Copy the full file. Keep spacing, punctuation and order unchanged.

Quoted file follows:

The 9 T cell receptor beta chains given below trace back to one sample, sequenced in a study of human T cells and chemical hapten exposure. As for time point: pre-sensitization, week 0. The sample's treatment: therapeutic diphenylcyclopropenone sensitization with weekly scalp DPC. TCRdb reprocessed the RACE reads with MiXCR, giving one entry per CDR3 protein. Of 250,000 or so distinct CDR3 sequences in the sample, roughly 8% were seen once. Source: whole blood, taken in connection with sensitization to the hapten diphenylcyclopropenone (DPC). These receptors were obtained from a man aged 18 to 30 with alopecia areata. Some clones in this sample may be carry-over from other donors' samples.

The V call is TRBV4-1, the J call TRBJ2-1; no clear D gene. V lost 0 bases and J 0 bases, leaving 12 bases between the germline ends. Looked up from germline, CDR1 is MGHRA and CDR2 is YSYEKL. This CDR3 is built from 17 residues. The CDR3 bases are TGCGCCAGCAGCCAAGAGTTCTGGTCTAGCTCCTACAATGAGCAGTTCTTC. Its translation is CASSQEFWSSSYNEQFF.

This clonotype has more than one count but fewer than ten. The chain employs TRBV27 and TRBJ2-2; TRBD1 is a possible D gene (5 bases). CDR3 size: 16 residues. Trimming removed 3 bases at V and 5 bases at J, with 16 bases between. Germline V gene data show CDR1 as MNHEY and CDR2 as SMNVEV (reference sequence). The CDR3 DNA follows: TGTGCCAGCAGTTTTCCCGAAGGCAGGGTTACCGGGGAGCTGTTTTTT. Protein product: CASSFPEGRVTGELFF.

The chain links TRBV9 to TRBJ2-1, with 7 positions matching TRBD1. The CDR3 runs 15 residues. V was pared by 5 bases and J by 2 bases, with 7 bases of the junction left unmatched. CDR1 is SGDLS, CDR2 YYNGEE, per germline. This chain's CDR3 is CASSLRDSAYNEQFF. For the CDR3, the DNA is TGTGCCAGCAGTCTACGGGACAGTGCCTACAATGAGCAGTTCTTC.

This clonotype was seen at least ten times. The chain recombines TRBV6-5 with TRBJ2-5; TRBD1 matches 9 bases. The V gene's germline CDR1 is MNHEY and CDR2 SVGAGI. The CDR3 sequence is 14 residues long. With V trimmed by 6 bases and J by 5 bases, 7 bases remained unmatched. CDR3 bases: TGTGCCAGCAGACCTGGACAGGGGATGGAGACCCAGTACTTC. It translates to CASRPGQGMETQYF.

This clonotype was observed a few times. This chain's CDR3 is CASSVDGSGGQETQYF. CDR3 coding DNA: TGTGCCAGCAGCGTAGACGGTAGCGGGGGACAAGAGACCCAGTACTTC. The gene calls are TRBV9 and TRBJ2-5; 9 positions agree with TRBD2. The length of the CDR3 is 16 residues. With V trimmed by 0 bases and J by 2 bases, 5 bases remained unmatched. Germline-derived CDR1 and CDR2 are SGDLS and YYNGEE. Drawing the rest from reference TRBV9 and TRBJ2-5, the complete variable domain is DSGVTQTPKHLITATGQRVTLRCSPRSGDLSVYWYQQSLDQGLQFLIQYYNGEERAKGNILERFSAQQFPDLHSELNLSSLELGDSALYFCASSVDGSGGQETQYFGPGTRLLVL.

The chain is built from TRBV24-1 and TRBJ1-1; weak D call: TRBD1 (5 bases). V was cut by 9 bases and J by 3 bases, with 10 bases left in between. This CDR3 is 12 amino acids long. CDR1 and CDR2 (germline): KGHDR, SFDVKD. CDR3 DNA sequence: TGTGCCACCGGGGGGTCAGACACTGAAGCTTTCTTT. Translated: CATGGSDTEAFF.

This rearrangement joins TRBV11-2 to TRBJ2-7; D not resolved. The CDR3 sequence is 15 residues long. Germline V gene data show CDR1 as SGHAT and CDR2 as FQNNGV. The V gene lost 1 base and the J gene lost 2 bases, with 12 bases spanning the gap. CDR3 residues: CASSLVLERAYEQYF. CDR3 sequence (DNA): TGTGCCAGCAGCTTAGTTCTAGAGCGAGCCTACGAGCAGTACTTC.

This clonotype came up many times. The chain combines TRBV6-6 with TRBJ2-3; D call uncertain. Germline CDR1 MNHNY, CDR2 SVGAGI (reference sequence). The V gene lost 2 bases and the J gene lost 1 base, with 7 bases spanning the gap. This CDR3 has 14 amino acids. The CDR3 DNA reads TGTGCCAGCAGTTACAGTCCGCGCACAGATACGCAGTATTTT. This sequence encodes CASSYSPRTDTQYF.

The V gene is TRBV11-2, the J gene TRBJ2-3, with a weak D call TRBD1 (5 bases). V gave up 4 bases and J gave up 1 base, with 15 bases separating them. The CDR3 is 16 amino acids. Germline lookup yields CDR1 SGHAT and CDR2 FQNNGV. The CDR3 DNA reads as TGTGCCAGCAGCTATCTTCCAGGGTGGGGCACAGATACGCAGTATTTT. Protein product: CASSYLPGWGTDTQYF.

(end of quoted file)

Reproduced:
The 9 T cell receptor beta chains given below trace back to one sample, sequenced in a study of human T cells and chemical hapten exposure. As for time point: pre-sensitization, week 0. The sample's treatment: therapeutic diphenylcyclopropenone sensitization with weekly scalp DPC. TCRdb reprocessed the RACE reads with MiXCR, giving one entry per CDR3 protein. Of 250,000 or so distinct CDR3 sequences in the sample, roughly 8% were seen once. Source: whole blood, taken in connection with sensitization to the hapten diphenylcyclopropenone (DPC). These receptors were obtained from a man aged 18 to 30 with alopecia areata. Some clones in this sample may be carry-over from other donors' samples.

The V call is TRBV4-1, the J call TRBJ2-1; no clear D gene. V lost 0 bases and J 0 bases, leaving 12 bases between the germline ends. Looked up from germline, CDR1 is MGHRA and CDR2 is YSYEKL. This CDR3 is built from 17 residues. The CDR3 bases are TGCGCCAGCAGCCAAGAGTTCTGGTCTAGCTCCTACAATGAGCAGTTCTTC. Its translation is CASSQEFWSSSYNEQFF.

This clonotype has more than one count but fewer than ten. The chain employs TRBV27 and TRBJ2-2; TRBD1 is a possible D gene (5 bases). CDR3 size: 16 residues. Trimming removed 3 bases at V and 5 bases at J, with 16 bases between. Germline V gene data show CDR1 as MNHEY and CDR2 as SMNVEV (reference sequence). The CDR3 DNA follows: TGTGCCAGCAGTTTTCCCGAAGGCAGGGTTACCGGGGAGCTGTTTTTT. Protein product: CASSFPEGRVTGELFF.

The chain links TRBV9 to TRBJ2-1, with 7 positions matching TRBD1. The CDR3 runs 15 residues. V was pared by 5 bases and J by 2 bases, with 7 bases of the junction left unmatched. CDR1 is SGDLS, CDR2 YYNGEE, per germline. This chain's CDR3 is CASSLRDSAYNEQFF. For the CDR3, the DNA is TGTGCCAGCAGTCTACGGGACAGTGCCTACAATGAGCAGTTCTTC.

This clonotype was seen at least ten times. The chain recombines TRBV6-5 with TRBJ2-5; TRBD1 matches 9 bases. The V gene's germline CDR1 is MNHEY and CDR2 SVGAGI. The CDR3 sequence is 14 residues long. With V trimmed by 6 bases and J by 5 bases, 7 bases remained unmatched. CDR3 bases: TGTGCCAGCAGACCTGGACAGGGGATGGAGACCCAGTACTTC. It translates to CASRPGQGMETQYF.

This clonotype was observed a few times. This chain's CDR3 is CASSVDGSGGQETQYF. CDR3 coding DNA: TGTGCCAGCAGCGTAGACGGTAGCGGGGGACAAGAGACCCAGTACTTC. The gene calls are TRBV9 and TRBJ2-5; 9 positions agree with TRBD2. The length of the CDR3 is 16 residues. With V trimmed by 0 bases and J by 2 bases, 5 bases remained unmatched. Germline-derived CDR1 and CDR2 are SGDLS and YYNGEE. Drawing the rest from reference TRBV9 and TRBJ2-5, the complete variable domain is DSGVTQTPKHLITATGQRVTLRCSPRSGDLSVYWYQQSLDQGLQFLIQYYNGEERAKGNILERFSAQQFPDLHSELNLSSLELGDSALYFCASSVDGSGGQETQYFGPGTRLLVL.

The chain is built from TRBV24-1 and TRBJ1-1; weak D call: TRBD1 (5 bases). V was cut by 9 bases and J by 3 bases, with 10 bases left in between. This CDR3 is 12 amino acids long. CDR1 and CDR2 (germline): KGHDR, SFDVKD. CDR3 DNA sequence: TGTGCCACCGGGGGGTCAGACACTGAAGCTTTCTTT. Translated: CATGGSDTEAFF.

This rearrangement joins TRBV11-2 to TRBJ2-7; D not resolved. The CDR3 sequence is 15 residues long. Germline V gene data show CDR1 as SGHAT and CDR2 as FQNNGV. The V gene lost 1 base and the J gene lost 2 bases, with 12 bases spanning the gap. CDR3 residues: CASSLVLERAYEQYF. CDR3 sequence (DNA): TGTGCCAGCAGCTTAGTTCTAGAGCGAGCCTACGAGCAGTACTTC.

This clonotype came up many times. The chain combines TRBV6-6 with TRBJ2-3; D call uncertain. Germline CDR1 MNHNY, CDR2 SVGAGI (reference sequence). The V gene lost 2 bases and the J gene lost 1 base, with 7 bases spanning the gap. This CDR3 has 14 amino acids. The CDR3 DNA reads TGTGCCAGCAGTTACAGTCCGCGCACAGATACGCAGTATTTT. This sequence encodes CASSYSPRTDTQYF.

The V gene is TRBV11-2, the J gene TRBJ2-3, with a weak D call TRBD1 (5 bases). V gave up 4 bases and J gave up 1 base, with 15 bases separating them. The CDR3 is 16 amino acids. Germline lookup yields CDR1 SGHAT and CDR2 FQNNGV. The CDR3 DNA reads as TGTGCCAGCAGCTATCTTCCAGGGTGGGGCACAGATACGCAGTATTTT. Protein product: CASSYLPGWGTDTQYF.